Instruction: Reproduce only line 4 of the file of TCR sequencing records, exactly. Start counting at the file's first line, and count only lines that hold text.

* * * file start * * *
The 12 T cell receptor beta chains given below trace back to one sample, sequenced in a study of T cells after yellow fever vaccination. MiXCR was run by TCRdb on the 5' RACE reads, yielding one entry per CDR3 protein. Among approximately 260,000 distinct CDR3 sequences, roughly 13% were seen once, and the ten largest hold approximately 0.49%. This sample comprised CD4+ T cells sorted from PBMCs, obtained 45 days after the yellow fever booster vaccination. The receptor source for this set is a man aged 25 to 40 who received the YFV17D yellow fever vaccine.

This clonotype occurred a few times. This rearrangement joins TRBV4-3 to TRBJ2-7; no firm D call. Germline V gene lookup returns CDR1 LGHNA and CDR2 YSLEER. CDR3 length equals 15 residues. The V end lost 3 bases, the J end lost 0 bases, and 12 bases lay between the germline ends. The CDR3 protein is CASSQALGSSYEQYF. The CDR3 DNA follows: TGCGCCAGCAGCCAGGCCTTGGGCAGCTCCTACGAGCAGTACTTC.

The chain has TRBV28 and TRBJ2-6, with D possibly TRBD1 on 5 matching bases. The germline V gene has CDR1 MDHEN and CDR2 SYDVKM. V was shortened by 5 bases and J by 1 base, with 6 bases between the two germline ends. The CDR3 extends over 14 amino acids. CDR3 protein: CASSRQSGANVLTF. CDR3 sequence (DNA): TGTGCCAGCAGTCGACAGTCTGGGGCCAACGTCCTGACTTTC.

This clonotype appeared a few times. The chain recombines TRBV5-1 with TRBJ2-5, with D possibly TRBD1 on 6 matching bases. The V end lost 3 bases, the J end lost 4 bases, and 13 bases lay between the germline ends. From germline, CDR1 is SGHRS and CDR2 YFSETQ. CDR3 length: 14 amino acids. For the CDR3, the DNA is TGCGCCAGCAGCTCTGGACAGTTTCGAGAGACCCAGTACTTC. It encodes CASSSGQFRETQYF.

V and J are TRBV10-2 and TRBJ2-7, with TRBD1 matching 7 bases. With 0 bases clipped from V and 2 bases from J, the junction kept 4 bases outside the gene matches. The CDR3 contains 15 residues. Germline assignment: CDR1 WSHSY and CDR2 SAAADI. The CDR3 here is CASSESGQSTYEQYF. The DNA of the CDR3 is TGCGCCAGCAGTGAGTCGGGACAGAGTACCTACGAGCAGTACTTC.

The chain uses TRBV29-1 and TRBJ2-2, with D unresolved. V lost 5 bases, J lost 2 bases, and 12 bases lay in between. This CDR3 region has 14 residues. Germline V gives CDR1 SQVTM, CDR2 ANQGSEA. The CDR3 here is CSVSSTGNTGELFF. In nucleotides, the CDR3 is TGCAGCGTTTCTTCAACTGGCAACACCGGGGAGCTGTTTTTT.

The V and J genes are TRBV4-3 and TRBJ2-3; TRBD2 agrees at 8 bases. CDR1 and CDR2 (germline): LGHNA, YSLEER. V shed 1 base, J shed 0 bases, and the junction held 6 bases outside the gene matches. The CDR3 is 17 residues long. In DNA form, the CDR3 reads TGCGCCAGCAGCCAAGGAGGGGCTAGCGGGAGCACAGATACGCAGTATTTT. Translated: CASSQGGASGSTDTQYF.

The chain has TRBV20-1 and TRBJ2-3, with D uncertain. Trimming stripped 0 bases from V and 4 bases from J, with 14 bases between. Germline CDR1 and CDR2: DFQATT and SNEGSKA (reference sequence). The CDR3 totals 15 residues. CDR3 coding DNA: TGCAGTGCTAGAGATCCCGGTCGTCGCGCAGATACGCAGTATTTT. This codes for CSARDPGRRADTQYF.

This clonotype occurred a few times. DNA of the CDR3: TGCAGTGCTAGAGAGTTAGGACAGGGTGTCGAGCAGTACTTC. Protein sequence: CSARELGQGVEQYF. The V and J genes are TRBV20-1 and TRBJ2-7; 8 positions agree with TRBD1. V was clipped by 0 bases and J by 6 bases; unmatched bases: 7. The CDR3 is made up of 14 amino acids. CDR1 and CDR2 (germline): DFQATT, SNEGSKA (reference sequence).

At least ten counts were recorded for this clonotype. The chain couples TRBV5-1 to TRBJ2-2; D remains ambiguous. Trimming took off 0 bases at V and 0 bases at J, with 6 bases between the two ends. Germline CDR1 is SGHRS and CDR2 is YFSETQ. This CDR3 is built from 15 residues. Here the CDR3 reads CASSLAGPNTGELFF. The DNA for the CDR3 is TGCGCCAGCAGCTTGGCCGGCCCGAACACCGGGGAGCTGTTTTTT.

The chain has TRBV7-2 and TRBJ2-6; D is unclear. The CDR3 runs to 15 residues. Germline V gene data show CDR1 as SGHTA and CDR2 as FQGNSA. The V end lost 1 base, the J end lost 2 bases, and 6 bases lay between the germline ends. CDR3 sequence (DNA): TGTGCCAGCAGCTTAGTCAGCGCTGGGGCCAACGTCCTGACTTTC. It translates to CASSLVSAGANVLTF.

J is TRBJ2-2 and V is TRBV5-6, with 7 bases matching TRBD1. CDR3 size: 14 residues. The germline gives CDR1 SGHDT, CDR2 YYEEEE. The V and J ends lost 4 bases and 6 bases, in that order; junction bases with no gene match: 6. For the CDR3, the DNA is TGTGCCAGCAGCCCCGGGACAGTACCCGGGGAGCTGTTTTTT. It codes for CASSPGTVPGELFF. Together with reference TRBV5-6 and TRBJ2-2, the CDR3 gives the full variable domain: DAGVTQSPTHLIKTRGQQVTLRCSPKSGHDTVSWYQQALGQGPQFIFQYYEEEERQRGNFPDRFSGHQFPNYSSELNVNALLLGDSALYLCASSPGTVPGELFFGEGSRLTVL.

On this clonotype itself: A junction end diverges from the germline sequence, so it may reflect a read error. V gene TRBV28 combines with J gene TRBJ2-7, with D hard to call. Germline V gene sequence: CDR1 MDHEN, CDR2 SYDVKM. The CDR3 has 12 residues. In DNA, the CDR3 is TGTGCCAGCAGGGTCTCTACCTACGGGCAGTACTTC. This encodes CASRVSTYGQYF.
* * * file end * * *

This clonotype appeared a few times. The chain recombines TRBV5-1 with TRBJ2-5, with D possibly TRBD1 on 6 matching bases. The V end lost 3 bases, the J end lost 4 bases, and 13 bases lay between the germline ends. From germline, CDR1 is SGHRS and CDR2 YFSETQ. CDR3 length: 14 amino acids. For the CDR3, the DNA is TGCGCCAGCAGCTCTGGACAGTTTCGAGAGACCCAGTACTTC. It encodes CASSSGQFRETQYF.